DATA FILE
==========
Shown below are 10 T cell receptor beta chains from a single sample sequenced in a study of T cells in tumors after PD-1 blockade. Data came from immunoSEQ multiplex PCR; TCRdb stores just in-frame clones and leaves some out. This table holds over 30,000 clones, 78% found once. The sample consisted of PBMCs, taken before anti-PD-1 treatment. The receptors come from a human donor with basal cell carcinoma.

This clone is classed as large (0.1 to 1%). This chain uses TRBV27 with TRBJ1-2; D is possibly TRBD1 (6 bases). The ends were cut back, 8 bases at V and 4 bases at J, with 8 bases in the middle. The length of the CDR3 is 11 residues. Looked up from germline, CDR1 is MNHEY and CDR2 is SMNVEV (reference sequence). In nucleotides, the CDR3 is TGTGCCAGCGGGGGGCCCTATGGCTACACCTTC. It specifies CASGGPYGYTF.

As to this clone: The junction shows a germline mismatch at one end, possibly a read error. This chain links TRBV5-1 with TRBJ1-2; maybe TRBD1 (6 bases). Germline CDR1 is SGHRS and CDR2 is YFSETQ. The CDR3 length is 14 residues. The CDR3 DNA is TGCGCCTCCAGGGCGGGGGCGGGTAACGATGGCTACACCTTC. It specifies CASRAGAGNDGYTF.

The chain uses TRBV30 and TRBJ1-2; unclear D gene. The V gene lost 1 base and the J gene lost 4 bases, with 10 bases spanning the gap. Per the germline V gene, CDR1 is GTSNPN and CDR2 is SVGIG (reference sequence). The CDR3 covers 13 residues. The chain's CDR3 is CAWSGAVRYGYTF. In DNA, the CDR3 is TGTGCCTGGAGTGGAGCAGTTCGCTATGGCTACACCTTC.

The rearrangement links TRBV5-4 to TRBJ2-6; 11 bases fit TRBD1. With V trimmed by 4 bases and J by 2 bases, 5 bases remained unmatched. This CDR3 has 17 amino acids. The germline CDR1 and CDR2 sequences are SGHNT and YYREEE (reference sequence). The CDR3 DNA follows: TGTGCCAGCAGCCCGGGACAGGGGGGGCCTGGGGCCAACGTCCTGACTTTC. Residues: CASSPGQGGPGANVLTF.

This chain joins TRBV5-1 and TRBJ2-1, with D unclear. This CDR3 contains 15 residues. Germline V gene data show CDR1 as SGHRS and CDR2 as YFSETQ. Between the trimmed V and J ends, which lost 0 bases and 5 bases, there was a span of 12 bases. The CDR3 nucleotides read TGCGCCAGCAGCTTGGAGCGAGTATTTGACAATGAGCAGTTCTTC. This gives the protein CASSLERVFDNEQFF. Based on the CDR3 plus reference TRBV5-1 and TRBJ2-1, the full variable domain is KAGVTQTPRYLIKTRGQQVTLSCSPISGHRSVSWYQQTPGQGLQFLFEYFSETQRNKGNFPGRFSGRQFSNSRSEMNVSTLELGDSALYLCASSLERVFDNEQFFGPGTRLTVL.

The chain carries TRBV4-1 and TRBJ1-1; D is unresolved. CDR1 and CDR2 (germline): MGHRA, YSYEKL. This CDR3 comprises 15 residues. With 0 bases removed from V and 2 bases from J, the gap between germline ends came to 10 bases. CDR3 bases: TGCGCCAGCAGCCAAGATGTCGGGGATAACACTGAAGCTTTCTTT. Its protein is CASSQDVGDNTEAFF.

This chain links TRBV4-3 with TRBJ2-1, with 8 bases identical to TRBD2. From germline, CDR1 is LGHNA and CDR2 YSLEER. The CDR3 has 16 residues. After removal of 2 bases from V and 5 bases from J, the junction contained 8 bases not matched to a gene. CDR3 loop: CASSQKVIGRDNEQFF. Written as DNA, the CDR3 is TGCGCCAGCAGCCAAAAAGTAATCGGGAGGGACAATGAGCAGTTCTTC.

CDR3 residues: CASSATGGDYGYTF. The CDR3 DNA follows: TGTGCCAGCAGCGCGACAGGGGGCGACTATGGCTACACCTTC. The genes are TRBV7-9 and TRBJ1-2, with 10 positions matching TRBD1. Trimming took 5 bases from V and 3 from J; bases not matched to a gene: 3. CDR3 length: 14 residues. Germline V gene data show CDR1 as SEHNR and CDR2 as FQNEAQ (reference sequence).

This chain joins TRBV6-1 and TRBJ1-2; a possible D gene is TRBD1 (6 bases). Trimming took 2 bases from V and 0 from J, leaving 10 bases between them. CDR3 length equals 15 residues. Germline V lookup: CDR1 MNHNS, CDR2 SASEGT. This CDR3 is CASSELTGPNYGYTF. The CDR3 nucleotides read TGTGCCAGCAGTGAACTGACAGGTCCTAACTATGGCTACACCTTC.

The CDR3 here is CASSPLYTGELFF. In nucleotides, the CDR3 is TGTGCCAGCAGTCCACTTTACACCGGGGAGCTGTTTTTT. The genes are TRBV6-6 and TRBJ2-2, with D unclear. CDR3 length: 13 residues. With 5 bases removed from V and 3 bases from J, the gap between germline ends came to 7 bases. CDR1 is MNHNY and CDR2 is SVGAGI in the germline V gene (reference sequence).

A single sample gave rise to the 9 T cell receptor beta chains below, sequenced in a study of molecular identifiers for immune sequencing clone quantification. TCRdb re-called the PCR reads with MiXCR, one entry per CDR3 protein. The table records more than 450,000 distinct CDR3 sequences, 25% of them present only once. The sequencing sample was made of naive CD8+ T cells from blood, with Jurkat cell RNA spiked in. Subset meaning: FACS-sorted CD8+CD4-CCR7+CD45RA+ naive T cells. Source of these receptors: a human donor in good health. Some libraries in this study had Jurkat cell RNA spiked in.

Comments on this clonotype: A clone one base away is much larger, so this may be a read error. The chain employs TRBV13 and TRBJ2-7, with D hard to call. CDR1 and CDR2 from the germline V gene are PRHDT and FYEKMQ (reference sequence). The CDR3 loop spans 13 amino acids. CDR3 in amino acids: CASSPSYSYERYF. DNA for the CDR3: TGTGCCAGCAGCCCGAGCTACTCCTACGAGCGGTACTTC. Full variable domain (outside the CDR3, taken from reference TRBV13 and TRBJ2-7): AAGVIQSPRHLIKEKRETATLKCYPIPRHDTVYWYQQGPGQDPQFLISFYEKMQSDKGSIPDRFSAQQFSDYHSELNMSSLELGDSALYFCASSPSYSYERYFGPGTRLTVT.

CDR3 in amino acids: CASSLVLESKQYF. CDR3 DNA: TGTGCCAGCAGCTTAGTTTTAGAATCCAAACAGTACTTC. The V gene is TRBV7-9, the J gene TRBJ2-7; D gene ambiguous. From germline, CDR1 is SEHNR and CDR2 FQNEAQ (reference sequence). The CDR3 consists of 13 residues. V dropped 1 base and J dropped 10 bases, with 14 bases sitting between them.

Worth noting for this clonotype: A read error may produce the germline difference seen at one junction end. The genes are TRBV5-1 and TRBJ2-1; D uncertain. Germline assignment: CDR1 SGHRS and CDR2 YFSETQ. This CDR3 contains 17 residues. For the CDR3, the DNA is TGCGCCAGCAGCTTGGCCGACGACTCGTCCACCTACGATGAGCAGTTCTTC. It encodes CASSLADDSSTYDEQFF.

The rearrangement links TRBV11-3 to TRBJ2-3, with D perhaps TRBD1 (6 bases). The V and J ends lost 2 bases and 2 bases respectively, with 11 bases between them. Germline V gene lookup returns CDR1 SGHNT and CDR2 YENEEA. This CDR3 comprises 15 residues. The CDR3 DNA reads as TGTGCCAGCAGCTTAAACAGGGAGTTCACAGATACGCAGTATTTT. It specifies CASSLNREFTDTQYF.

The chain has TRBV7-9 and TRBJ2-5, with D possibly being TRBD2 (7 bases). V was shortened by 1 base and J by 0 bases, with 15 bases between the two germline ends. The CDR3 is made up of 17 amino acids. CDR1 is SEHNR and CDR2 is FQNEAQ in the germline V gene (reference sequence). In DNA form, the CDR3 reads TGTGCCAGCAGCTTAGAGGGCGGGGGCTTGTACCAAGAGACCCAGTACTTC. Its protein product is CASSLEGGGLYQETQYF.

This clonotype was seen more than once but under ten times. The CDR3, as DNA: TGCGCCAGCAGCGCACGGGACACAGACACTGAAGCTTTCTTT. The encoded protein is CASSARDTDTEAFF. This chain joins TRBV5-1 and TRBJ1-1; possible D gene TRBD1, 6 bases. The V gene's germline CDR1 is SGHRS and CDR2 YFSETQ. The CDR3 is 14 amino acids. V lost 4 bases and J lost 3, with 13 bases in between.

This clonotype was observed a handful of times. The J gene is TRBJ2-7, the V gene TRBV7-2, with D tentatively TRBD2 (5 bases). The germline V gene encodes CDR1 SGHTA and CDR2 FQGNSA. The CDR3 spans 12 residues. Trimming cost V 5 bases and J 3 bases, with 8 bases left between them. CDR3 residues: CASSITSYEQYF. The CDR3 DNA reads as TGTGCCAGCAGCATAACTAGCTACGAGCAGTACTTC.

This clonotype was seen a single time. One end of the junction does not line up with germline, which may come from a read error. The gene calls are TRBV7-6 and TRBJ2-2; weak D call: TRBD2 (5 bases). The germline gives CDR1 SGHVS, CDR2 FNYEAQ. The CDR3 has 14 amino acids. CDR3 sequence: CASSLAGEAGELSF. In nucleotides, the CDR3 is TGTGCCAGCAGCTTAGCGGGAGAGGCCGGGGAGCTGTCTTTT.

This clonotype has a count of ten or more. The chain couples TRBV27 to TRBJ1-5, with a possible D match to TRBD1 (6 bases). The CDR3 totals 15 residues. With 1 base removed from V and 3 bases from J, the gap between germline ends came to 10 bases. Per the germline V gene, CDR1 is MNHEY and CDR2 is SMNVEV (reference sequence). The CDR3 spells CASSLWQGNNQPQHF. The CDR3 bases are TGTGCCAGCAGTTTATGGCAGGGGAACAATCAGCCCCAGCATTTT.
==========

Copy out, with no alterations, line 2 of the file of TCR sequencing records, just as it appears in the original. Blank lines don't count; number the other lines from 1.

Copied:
This clone is classed as large (0.1 to 1%). This chain uses TRBV27 with TRBJ1-2; D is possibly TRBD1 (6 bases). The ends were cut back, 8 bases at V and 4 bases at J, with 8 bases in the middle. The length of the CDR3 is 11 residues. Looked up from germline, CDR1 is MNHEY and CDR2 is SMNVEV (reference sequence). In nucleotides, the CDR3 is TGTGCCAGCGGGGGGCCCTATGGCTACACCTTC. It specifies CASGGPYGYTF.